Bangarra Ensemble in Nyapanyapa. Photo by Jhuny Boy-Borja

Starting with her famous painting of her traumatic encounter with a wild buffalo as a young girl, Bangarra dancers engage in some nifty role play as dogs and trees, and a buffalo is portrayed with the sinister power of Theseus’ minotaur. Employing signature Bargarra high-stepping, arm twisting choreography as a starting point, Page regularly jumps off into a brave new world aided by a compelling central performance from Elma Kris as the painter herself. The sequence where she encounters the cheesy world of country town rock and roll captures the curiosity, fascination and ultimately the rejection of a young woman who has chosen resolutely to go her own way. The fusing of dance imagery with visual art repeatedly creates the frisson of recognition, while a series of trios and a gripping sextet for six men allow for some detailed and athletic choreography.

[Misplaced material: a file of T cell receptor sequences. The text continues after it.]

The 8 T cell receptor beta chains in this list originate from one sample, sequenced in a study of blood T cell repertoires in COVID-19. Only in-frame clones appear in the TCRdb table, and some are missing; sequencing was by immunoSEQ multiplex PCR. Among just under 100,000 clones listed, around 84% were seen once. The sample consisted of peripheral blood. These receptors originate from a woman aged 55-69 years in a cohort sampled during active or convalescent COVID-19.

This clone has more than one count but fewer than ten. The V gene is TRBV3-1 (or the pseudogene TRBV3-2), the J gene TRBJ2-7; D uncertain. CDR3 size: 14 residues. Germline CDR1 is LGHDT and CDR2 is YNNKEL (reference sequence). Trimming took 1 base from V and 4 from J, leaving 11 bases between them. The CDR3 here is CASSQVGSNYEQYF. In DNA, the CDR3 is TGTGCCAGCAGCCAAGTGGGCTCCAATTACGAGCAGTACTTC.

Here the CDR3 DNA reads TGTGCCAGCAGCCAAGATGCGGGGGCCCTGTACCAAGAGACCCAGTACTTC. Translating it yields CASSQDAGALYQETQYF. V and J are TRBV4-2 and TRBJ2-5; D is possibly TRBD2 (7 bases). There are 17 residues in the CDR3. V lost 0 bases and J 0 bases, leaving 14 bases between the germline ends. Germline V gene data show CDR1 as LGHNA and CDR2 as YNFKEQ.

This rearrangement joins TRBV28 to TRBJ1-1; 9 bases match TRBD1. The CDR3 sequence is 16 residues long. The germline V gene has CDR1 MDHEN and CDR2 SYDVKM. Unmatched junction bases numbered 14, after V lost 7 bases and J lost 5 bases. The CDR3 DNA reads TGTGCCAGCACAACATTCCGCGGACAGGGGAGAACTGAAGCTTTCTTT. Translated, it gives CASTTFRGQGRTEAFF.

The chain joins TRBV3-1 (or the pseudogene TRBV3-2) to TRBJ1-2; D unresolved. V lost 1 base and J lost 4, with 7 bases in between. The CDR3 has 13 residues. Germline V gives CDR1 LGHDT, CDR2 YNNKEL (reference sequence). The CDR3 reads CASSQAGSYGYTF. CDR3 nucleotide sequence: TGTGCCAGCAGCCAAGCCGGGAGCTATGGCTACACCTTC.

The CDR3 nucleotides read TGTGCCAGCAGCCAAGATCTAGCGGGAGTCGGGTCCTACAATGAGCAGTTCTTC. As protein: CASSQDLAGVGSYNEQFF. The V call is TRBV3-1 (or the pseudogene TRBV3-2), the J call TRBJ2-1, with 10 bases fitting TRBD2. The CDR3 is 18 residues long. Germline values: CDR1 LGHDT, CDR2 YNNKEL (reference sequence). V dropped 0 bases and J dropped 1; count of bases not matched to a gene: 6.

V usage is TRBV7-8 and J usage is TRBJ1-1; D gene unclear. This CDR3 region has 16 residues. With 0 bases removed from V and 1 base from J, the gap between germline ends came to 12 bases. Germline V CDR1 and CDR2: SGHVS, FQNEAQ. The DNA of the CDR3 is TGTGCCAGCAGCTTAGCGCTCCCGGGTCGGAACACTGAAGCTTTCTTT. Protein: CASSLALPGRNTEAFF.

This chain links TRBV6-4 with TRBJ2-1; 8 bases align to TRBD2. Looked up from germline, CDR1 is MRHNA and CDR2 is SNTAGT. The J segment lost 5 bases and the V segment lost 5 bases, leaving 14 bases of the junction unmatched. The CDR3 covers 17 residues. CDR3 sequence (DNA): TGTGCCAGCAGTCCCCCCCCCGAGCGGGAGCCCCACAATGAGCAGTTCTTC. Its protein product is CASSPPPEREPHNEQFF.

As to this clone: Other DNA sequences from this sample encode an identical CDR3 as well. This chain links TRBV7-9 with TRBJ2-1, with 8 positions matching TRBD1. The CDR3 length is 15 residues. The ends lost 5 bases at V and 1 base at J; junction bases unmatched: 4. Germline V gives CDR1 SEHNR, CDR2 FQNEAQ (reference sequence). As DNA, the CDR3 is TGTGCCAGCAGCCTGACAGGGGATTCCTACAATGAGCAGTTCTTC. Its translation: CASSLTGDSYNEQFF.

Ultimately, Nyapanyapa pulls off that rare feat where one art form genuinly illuminates another. In many respects, that is what David Page spent his life doing, so his brother’s eloquent tribute in OUR land people stories could not be more fitting.

OUR land people stories is dedicated to David Page (1961-2016) and plays the Sydney Opera House until July 9 before touring to Perth, Canberra, Brisbane and Melbourne with an international tour and regional tours of South and Western Australia.